Forced to quit job in 2020
A Black former Trader Joe’s employee has settled her lawsuit against the Monrovia-based grocery store chain in which she alleged she was forced to quit in 2020 because management did not do enough when she complained of racial mistreatment by White customers while enforcing coronavirus pandemic restrictions.
Attorneys for Keya Persley filed court papers with Los Angeles Superior Court Judge Bruce G. Iwasaki on July 17 informing him that the case was resolved, but no terms were divulged.
Persley sued in June 2022, alleging wrongful termination, discrimination, retaliation, harassment, assault, negligence, breach of contract, intentional infliction of emotional distress and various state Labor Code violations. Persley, now 51, of Palmdale, sought up to $1 million in compensatory and punitive damages.
The suit does not identify the store in which Persley worked, but says she was hired in 2011 and was assigned in June 2020 to limit the number of customers in the location during the pandemic and to make sure there was proper social distancing.
“Plaintiff was doing this when she was subjected to an assault and a hate crime by white customers inside the store, who were angered by plaintiff, an older African-American woman of color, instructing them that they had to wait and could not enter the store ...’’ the suit stated.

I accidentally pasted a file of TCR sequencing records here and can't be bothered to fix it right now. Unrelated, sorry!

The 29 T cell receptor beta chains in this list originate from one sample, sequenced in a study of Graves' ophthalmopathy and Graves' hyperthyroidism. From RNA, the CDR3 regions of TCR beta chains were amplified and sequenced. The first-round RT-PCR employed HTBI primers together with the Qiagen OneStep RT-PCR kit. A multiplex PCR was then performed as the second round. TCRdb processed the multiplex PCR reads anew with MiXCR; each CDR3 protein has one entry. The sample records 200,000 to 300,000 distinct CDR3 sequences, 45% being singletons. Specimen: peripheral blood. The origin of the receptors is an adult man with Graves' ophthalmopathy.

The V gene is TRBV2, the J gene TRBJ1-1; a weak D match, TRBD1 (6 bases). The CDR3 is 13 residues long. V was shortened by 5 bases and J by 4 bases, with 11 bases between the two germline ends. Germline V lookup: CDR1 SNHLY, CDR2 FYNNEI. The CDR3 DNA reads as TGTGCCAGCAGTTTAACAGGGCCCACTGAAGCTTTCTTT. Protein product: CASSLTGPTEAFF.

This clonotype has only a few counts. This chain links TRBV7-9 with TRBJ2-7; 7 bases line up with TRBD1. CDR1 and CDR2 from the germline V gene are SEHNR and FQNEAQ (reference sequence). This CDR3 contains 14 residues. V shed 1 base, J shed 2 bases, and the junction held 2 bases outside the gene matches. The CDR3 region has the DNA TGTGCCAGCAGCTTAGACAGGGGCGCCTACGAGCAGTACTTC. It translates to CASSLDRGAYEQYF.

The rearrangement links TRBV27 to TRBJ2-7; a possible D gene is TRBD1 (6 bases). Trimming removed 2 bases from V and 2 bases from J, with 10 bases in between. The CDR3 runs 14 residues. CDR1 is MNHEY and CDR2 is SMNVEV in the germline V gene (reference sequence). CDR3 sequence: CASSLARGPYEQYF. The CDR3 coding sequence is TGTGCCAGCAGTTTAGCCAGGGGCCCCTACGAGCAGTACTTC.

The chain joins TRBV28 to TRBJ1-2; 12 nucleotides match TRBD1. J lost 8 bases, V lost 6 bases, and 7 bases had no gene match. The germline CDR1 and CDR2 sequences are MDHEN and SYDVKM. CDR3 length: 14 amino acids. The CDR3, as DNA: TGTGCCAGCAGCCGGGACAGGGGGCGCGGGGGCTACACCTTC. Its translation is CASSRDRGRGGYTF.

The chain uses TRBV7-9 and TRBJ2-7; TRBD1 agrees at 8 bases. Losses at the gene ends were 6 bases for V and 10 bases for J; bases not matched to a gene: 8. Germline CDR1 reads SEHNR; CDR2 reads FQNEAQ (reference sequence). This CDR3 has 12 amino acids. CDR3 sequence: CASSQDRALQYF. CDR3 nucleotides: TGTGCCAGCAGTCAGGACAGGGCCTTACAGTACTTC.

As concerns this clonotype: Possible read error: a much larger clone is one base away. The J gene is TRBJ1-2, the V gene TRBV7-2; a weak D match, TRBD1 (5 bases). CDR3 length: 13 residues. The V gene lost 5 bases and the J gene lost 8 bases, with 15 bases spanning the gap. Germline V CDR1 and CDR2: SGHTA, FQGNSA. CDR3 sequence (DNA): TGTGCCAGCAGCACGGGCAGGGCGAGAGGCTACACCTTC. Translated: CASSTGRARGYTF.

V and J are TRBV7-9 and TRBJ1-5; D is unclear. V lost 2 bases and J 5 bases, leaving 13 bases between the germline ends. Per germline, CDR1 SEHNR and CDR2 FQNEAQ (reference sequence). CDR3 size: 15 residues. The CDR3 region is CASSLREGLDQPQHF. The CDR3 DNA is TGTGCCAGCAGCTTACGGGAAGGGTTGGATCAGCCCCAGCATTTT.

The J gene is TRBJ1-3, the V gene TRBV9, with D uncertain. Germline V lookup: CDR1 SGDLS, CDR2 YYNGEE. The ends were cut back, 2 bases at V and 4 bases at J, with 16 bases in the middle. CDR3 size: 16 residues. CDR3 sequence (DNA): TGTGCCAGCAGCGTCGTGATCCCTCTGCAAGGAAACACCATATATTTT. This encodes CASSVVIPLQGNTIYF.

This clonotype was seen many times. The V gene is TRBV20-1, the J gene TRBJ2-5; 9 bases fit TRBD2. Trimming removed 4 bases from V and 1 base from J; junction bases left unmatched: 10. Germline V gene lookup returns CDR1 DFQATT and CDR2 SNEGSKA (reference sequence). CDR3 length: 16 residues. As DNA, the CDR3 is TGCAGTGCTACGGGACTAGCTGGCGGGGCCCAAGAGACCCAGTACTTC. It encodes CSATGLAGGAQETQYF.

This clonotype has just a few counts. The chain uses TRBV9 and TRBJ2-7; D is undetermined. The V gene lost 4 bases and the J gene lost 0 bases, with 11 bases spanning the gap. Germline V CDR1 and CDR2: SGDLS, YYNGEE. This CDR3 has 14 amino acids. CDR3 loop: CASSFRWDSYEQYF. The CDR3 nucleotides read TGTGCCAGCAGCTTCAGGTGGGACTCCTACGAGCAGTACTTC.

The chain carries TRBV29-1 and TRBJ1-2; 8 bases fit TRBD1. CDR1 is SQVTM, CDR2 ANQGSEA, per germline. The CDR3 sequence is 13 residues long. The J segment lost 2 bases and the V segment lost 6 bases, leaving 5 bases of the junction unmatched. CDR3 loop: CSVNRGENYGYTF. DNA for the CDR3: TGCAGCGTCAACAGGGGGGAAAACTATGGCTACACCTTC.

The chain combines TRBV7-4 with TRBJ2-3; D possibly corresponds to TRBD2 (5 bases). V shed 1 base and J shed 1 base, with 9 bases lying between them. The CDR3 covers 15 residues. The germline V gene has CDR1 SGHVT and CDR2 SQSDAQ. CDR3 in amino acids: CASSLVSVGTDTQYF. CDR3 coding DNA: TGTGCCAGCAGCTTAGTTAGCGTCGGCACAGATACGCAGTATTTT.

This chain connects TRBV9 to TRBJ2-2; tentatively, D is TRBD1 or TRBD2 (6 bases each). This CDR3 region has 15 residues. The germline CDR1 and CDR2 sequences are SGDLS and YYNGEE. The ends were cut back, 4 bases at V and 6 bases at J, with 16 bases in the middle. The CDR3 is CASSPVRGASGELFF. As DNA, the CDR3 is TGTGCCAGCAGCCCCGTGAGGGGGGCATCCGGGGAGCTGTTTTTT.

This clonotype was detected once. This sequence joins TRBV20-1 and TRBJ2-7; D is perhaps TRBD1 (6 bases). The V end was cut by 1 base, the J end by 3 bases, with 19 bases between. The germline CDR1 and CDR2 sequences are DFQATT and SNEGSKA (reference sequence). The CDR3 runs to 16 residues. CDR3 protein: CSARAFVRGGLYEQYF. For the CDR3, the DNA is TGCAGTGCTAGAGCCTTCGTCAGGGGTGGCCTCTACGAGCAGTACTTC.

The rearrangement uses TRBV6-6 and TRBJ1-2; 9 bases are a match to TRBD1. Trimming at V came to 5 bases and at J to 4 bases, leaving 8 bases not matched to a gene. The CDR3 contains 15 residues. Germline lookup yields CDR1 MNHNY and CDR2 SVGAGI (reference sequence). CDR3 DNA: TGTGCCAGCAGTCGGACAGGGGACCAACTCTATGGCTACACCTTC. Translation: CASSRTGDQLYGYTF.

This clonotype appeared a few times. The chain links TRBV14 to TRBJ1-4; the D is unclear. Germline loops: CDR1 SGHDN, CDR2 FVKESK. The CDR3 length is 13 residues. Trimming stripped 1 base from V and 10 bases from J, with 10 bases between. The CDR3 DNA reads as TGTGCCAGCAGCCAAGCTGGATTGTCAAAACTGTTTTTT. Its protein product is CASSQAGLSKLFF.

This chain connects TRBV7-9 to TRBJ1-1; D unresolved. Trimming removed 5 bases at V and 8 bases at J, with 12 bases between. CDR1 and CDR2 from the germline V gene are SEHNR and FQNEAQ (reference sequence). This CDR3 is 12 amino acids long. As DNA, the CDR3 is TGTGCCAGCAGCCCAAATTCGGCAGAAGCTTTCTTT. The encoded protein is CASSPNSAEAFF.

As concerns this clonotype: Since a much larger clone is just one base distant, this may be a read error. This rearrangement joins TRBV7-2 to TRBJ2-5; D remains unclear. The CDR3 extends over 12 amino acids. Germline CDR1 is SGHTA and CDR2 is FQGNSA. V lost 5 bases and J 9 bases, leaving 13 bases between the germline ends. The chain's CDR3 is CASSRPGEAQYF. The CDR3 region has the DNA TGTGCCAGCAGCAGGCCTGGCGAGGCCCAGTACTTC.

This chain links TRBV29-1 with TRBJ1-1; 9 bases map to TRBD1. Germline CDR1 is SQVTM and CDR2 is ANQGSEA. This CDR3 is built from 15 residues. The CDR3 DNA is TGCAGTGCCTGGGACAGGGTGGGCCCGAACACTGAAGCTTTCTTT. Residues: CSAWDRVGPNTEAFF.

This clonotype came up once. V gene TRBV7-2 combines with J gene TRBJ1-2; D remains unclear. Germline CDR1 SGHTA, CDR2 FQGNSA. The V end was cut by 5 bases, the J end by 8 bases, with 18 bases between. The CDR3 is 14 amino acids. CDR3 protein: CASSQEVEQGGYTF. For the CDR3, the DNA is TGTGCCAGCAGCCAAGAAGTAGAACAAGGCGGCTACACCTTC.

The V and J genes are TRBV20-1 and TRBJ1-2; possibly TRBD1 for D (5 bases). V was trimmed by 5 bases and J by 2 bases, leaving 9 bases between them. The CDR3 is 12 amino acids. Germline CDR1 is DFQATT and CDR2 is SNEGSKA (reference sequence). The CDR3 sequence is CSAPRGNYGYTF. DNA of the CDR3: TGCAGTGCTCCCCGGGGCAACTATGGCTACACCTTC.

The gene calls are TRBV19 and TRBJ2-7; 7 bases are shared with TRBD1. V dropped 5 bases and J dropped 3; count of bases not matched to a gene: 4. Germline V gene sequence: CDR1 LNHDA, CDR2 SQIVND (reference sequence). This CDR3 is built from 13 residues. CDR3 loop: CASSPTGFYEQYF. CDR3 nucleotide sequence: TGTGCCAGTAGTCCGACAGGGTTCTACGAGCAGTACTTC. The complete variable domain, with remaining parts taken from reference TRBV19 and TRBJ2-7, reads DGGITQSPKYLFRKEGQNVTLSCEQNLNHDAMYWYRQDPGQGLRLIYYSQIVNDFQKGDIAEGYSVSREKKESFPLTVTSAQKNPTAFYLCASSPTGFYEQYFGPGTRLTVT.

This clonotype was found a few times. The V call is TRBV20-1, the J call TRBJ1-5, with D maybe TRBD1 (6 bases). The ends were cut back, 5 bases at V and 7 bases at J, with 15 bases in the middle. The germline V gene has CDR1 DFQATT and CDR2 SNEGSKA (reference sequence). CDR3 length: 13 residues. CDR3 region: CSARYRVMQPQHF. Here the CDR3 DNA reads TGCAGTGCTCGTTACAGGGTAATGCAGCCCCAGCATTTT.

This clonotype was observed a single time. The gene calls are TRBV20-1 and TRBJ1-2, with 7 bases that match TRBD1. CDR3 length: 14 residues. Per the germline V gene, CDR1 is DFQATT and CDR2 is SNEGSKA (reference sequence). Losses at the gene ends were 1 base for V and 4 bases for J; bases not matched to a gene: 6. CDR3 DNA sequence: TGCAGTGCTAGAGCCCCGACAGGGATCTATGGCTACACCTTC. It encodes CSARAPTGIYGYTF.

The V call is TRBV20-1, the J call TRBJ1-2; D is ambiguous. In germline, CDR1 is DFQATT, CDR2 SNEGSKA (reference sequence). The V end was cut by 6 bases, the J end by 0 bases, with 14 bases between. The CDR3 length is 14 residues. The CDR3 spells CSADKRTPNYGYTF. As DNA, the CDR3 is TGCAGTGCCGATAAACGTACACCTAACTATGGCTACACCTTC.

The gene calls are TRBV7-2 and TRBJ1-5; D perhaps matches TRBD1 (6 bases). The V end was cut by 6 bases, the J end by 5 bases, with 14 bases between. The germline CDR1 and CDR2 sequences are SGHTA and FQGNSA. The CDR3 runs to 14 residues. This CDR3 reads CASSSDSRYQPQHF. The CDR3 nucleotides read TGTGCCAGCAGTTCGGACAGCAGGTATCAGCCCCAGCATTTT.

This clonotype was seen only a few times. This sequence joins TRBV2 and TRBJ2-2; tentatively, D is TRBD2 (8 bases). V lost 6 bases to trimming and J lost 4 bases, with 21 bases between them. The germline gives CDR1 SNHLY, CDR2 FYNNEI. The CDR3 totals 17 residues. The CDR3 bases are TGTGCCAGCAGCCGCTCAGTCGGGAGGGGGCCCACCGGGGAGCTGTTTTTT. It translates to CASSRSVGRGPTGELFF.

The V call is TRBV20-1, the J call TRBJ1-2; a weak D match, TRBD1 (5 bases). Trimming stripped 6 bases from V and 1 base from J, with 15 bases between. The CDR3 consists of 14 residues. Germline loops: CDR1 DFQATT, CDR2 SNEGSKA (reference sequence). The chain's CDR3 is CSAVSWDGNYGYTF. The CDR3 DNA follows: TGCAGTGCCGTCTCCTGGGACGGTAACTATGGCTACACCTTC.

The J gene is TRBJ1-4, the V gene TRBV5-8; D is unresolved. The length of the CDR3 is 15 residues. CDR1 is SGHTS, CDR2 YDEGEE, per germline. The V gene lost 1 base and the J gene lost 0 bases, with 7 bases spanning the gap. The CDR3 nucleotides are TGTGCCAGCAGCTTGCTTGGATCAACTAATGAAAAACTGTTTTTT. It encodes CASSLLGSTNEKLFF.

The White customers angrily attacked Persley, screaming that she had let in a Black customer before them, threatened her by referring to her age, gender, appearance, color and race and showed her a Swastika tattoo, all in the presence of other customers and employees as well as a store manager, the suit alleged. “(Persley) was visibly emotionally and physically injured by this conduct,’’ the suit stated.
The White store manager initially moved the unruly customers away from Persley, but let them remain in the store, and when they left they attacked the plaintiff a second time, according to the suit.
The store manager told Persley not to worry about what happened, the suit stated.
Persley was entitled to be assisted, evaluated for accommodation and provided with psychological and medical care through workers compensation, the suit stated.
Persley suffered a second hate crime at work in June 2020 that also was witnessed by a white store manager and that once more included threats and references to her race, age and gender, but she again was not provided accommodations and suffered a breakdown at work the next month, according to the suit.
Persley could have continued to work for Trader Joe’s had she been treated fairly and supported in the way she had been promised if she continued to work during the pandemic, but management refused to investigate or prevent the allegedly unsafe, hostile job environment, the suit stated.
This article is a part of a series of articles for Our Weekly's #StopTheHate campaign and is supported in whole or part by funding provided by the State of California, administered by the California State Library. #NoPlaceForHateCA,